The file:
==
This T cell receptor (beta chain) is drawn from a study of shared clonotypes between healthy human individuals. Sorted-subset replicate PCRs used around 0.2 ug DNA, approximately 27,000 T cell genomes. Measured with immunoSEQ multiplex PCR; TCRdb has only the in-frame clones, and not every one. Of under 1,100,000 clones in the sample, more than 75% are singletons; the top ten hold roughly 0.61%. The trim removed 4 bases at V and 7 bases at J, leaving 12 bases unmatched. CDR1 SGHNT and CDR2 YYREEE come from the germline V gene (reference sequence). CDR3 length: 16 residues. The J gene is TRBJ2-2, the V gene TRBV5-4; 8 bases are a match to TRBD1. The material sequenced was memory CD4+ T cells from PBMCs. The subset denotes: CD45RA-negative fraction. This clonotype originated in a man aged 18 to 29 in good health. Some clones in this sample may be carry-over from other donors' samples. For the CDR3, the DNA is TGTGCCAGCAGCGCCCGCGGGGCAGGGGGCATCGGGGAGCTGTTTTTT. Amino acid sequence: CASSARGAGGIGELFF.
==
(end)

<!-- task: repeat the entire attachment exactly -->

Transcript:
This T cell receptor (beta chain) is drawn from a study of shared clonotypes between healthy human individuals. Sorted-subset replicate PCRs used around 0.2 ug DNA, approximately 27,000 T cell genomes. Measured with immunoSEQ multiplex PCR; TCRdb has only the in-frame clones, and not every one. Of under 1,100,000 clones in the sample, more than 75% are singletons; the top ten hold roughly 0.61%. The trim removed 4 bases at V and 7 bases at J, leaving 12 bases unmatched. CDR1 SGHNT and CDR2 YYREEE come from the germline V gene (reference sequence). CDR3 length: 16 residues. The J gene is TRBJ2-2, the V gene TRBV5-4; 8 bases are a match to TRBD1. The material sequenced was memory CD4+ T cells from PBMCs. The subset denotes: CD45RA-negative fraction. This clonotype originated in a man aged 18 to 29 in good health. Some clones in this sample may be carry-over from other donors' samples. For the CDR3, the DNA is TGTGCCAGCAGCGCCCGCGGGGCAGGGGGCATCGGGGAGCTGTTTTTT. Amino acid sequence: CASSARGAGGIGELFF.